That is what I expect…but that is not how God acts, at least so far.

Usually it is the Holy Spirit who does something unexpected to me…that causes me to change and grow, and understand.

Isn’t that the Eucharist?  Of all things unexpected and really kind of weird…we believe that the Father, through the power of the Spirit, transforms the bread and wine into the very real person of the Son of God.

10400763_810307405676055_1541579362175277912_nWe Catholics believe this.

I think that this can call us beyond our narrow thinking about God in different ways.

Eucharist can prepare us to be more alert, more vigilant to the movement of God in our lives and in the lives of others.

Moving us to see how Christ is born into our lives, in those wonderful, surprising, mysterious ways.


So that when those moments of chaos occur; when all seems hopeless, dark, lost.  As St. John of the Cross wrote…we can go into that darkness and walk with the eyes of faith.

Faith or Fear?

Christ our King?

Christ our King…sounds triumphant, like we are part of a crusade, does it not.  And that sense of triumphalism is in the end a bad thing.  It is Bad for the church, bad for the world, bad for us.

Christ our King, is not about triumph for us, for our institution, a triumph over others… but about living values that raise all of humanity to true freedom.

Reflect on Gospel just proclaimed.  Our “king” is in chains confronting the representative of another king, the Roman Emperor.

Clearly, Pilate fails to understand.  He thinks Jesus is a king, in the sense of a geopolitical entity.  He is thinking this Jesus, the King of the Jews, rules a certain group of people in a select geographical area.  Pilate is thinking like a mere human.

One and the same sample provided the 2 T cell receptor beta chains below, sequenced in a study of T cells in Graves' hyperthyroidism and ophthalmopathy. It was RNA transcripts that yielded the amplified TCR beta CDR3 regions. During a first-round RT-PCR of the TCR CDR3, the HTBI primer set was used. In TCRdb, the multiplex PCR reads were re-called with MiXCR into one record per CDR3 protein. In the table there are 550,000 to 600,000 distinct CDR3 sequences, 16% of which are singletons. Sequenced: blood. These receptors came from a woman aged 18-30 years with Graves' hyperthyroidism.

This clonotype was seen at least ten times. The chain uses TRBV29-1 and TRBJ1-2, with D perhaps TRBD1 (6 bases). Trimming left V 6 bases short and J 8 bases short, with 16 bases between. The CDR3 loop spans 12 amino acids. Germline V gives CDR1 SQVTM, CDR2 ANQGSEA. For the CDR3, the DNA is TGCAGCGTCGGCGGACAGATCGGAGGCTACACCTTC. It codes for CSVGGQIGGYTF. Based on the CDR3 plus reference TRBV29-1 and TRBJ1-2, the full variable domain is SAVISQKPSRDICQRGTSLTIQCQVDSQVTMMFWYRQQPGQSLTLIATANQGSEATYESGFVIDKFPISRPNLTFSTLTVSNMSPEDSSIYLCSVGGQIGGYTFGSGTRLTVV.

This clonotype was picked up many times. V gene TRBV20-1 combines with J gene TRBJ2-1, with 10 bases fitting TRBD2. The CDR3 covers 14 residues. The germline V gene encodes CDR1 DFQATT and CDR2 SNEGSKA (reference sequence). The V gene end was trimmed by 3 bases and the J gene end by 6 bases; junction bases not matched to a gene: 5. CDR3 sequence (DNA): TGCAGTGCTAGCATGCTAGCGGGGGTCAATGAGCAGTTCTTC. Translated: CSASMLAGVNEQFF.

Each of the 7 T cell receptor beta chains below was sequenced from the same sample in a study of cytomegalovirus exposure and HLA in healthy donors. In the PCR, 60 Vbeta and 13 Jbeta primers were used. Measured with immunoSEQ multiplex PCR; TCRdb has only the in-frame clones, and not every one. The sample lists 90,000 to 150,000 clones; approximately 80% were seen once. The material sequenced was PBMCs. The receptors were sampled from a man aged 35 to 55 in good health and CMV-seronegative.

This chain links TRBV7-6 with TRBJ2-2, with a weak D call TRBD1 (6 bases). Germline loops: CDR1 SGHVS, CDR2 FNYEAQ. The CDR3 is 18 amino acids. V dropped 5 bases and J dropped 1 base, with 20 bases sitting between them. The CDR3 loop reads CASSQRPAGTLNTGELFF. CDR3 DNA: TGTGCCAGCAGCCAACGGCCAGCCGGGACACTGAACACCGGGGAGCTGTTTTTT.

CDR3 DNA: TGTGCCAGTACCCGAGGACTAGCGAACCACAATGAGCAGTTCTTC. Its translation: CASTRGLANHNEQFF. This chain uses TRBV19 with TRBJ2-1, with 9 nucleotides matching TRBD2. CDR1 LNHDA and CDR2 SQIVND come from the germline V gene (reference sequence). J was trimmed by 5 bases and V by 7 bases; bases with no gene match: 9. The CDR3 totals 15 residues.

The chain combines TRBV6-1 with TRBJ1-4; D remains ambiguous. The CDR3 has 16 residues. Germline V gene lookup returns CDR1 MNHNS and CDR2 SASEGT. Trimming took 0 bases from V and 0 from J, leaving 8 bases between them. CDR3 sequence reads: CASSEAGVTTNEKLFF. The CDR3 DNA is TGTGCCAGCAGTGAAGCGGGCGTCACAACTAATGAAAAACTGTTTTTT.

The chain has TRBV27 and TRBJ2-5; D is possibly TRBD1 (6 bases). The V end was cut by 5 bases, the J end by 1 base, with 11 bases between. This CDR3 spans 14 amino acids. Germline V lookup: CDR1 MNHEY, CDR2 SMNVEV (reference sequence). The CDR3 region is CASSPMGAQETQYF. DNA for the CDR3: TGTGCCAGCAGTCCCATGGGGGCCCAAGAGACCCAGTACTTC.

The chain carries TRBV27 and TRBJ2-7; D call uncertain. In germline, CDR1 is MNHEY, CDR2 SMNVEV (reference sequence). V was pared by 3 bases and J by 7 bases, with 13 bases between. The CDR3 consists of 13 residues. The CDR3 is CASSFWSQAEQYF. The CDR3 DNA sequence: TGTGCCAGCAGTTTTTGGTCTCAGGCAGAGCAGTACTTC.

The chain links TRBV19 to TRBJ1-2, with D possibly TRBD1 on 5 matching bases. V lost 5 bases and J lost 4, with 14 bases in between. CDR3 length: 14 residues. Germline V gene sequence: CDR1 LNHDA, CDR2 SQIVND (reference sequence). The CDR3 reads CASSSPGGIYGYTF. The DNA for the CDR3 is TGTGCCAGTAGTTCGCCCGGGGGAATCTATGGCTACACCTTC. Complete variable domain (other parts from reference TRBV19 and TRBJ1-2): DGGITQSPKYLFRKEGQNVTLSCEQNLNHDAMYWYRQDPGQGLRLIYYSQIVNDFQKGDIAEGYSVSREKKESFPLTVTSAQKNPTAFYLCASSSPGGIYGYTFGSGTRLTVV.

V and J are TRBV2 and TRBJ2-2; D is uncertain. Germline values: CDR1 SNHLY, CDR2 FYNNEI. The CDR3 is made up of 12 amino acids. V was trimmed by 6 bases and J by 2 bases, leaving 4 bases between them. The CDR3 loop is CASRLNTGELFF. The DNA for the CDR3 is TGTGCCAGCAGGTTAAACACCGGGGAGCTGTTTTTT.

Jesus tells him quite clearly, he is not a king of the land, or in the earth, in any sense of human knowledge.

His kingdom is from above; it is a kingdom based on the divine value of love.  His kingdom exists wherever and whenever the divine love is made real.

And Jesus in the Gospel, will shortly show the power of love, the power of his kingdom.  He will surrender himself, out of love.  He gives of his life for others, which is love.

He will respond to the Father’s love by loving as the Father loves.

A love that is made flesh and blood in the bread and wine that we eat and drink.


We live in this kingdom when we live in this love.  We live in this kingdom when we love as Christ loves.  

We proclaim Christ our king not in some triumphant bombastic, (ego driven) manner.

We best proclaim Christ our King when we give of our lives for others.

Whether it be the forgiveness we give to people who have hurt us, or asking for forgiveness when we have hurt them.